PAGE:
For Nadia Denton, the British film consultant who served as social impact producer for the project, the reception of the films in Zanzibar has been rewarding even as she looks forward to a wider online release. She tells me, “The filmmakers have presented stories and themes that have a strong resonance with the local communities they are from. The fact that whilst producing entertaining short advocacy films they have also made content which easily translates to both indigenous and international audiences is quite unique.”

Comfort Arthur’s The Underestimated Villain rounds out the project. Arthur, a British born Ghanaian filmmaker is one of the most acclaimed animators on the continent and her films have screened in festivals across the world. The Underestimated Villain is Arthur’s first foray into the world of commissioned film as advocacy.

Working with Ghanaian poet, Poetra Asantewa, Arthur’s film reimagines the Anopheles mosquito as a glamorous villain who flaunts the seeming inability of humans to stop her from spreading disease and death. “We all know about malaria, how its spread, how to prevent it, how to treat it yet it remains deadly. This is what gives this villain her power and makes her feel unstoppable.” Arthur explains.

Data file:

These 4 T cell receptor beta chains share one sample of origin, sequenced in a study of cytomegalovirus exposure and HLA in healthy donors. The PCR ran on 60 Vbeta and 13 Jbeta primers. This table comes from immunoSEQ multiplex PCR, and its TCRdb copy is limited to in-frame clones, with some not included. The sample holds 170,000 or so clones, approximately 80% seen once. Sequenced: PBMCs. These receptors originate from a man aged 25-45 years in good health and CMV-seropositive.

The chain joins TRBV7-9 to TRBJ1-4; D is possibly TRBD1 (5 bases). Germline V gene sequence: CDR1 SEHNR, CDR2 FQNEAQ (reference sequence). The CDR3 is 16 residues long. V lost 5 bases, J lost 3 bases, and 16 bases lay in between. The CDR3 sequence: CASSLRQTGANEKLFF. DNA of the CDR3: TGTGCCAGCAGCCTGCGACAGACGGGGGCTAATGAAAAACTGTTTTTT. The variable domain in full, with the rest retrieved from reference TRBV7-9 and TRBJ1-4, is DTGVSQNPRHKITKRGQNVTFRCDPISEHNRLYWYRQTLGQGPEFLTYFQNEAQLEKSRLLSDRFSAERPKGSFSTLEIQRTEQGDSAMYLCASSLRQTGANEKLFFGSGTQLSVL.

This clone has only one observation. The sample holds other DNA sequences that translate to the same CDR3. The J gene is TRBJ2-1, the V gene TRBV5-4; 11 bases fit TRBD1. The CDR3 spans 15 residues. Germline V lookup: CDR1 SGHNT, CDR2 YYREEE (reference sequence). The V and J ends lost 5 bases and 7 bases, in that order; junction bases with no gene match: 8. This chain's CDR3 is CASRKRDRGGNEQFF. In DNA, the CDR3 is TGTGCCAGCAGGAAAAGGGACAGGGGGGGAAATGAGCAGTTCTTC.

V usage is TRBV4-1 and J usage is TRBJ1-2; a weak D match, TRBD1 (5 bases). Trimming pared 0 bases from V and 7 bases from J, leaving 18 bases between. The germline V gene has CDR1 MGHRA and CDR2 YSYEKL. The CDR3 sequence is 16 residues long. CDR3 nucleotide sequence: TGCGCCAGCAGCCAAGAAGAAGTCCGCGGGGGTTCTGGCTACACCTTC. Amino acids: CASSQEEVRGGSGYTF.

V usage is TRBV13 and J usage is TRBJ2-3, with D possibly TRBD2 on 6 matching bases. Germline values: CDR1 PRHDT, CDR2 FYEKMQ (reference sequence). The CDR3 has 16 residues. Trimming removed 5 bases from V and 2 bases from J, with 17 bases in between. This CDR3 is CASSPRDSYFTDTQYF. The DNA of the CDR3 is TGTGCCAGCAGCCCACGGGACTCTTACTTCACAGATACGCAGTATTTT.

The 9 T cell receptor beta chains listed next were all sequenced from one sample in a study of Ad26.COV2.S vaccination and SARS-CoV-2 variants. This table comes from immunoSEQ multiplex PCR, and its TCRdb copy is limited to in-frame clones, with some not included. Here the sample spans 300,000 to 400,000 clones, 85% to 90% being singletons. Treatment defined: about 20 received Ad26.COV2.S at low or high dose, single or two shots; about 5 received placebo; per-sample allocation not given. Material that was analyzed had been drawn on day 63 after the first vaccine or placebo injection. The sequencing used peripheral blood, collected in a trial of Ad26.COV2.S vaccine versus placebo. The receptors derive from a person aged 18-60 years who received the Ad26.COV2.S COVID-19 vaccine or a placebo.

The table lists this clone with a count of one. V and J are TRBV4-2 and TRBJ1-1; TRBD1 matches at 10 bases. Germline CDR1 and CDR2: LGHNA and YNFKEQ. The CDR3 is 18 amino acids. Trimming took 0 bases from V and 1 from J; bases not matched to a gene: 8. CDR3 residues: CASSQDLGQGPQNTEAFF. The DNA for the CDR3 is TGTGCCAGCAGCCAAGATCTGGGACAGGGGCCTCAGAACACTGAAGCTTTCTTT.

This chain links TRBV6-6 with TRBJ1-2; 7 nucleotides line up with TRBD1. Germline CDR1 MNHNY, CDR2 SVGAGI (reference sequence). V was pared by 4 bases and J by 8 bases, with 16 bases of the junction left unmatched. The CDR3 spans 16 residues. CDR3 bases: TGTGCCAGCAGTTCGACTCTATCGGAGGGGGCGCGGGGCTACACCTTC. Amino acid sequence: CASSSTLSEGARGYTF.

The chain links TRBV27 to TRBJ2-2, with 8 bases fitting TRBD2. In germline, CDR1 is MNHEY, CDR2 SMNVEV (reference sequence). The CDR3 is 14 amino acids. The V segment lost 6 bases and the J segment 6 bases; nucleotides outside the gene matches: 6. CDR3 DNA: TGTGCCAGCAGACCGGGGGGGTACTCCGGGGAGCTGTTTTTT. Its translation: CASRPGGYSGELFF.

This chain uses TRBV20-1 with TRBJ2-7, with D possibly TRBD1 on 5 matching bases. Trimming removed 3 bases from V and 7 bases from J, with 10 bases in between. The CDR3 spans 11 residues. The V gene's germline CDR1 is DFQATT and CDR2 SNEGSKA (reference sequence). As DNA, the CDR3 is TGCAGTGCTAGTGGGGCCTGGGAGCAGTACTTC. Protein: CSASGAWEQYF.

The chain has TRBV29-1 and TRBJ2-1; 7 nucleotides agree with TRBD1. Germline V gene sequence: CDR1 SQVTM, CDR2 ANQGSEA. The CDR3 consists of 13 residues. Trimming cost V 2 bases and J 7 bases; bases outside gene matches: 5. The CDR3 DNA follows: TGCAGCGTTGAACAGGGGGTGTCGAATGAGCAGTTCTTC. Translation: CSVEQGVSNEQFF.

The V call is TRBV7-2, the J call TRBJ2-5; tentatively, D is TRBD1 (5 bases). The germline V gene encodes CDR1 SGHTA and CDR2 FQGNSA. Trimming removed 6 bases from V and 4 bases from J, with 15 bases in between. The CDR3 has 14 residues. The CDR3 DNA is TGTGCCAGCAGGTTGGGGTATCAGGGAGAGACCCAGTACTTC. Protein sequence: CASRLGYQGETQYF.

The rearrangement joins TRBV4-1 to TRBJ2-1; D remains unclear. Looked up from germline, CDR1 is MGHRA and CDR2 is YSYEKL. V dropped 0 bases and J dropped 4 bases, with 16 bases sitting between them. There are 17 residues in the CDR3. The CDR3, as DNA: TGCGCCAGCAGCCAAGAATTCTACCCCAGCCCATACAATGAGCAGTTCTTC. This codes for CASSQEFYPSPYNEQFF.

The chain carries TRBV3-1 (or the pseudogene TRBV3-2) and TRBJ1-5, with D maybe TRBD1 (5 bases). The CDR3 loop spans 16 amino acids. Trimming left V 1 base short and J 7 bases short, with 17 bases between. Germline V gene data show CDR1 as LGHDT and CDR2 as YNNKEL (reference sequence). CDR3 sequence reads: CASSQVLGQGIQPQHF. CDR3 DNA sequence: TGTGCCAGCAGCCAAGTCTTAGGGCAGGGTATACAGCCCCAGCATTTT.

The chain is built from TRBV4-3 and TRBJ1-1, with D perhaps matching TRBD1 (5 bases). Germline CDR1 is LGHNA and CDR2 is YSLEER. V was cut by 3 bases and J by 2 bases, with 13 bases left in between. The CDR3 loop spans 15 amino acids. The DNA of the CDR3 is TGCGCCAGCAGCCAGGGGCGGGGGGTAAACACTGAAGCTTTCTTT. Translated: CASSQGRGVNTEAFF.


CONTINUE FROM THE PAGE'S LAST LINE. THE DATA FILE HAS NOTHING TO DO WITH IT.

The challenge with malaria programming on the continent of course is that decades of investment have done a pretty good job of putting the information out there. Even though malaria remains a public health menace, it is hardly because of a lack of information.

For Arthur, understanding this was key to telling an engaging story that provides context for these realities. She explains, “There is no point making another didactic malaria project for me, that is why in the film you see the Anopheles on television and in billboards and she is mocking her audience. All the information is out there. We just need to figure out how to apply what we know already.”

Arthur is confident that because of the animation format and local context embedded in all the films, the projects will be influential in how people respond to malaria prevention and control. She has the last word, “I am hoping that with these films, people will realize we need to sit up and make active change in terms of how we protect ourselves and manage the environment.”

This blog piece is commissioned by the Fighting Malaria, Improving Health Partnership but the views expressed are that of the author.